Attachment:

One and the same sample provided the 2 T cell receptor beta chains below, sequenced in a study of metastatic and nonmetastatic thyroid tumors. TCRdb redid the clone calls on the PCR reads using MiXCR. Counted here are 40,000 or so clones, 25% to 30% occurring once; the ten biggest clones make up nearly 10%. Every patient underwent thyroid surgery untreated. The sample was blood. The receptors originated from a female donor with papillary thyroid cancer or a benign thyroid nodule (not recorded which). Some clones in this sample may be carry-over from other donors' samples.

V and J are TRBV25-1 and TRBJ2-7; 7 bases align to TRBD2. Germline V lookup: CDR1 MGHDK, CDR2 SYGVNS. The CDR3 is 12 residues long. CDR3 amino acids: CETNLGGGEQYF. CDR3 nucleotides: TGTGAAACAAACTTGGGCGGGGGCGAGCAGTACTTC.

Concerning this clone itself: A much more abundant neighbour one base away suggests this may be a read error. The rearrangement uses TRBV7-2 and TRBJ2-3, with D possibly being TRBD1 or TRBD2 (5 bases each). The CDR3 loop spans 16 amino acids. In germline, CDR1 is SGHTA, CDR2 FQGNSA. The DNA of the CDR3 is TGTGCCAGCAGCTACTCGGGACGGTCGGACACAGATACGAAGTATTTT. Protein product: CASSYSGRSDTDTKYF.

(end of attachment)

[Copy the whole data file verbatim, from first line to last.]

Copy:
One and the same sample provided the 2 T cell receptor beta chains below, sequenced in a study of metastatic and nonmetastatic thyroid tumors. TCRdb redid the clone calls on the PCR reads using MiXCR. Counted here are 40,000 or so clones, 25% to 30% occurring once; the ten biggest clones make up nearly 10%. Every patient underwent thyroid surgery untreated. The sample was blood. The receptors originated from a female donor with papillary thyroid cancer or a benign thyroid nodule (not recorded which). Some clones in this sample may be carry-over from other donors' samples.

V and J are TRBV25-1 and TRBJ2-7; 7 bases align to TRBD2. Germline V lookup: CDR1 MGHDK, CDR2 SYGVNS. The CDR3 is 12 residues long. CDR3 amino acids: CETNLGGGEQYF. CDR3 nucleotides: TGTGAAACAAACTTGGGCGGGGGCGAGCAGTACTTC.

Concerning this clone itself: A much more abundant neighbour one base away suggests this may be a read error. The rearrangement uses TRBV7-2 and TRBJ2-3, with D possibly being TRBD1 or TRBD2 (5 bases each). The CDR3 loop spans 16 amino acids. In germline, CDR1 is SGHTA, CDR2 FQGNSA. The DNA of the CDR3 is TGTGCCAGCAGCTACTCGGGACGGTCGGACACAGATACGAAGTATTTT. Protein product: CASSYSGRSDTDTKYF.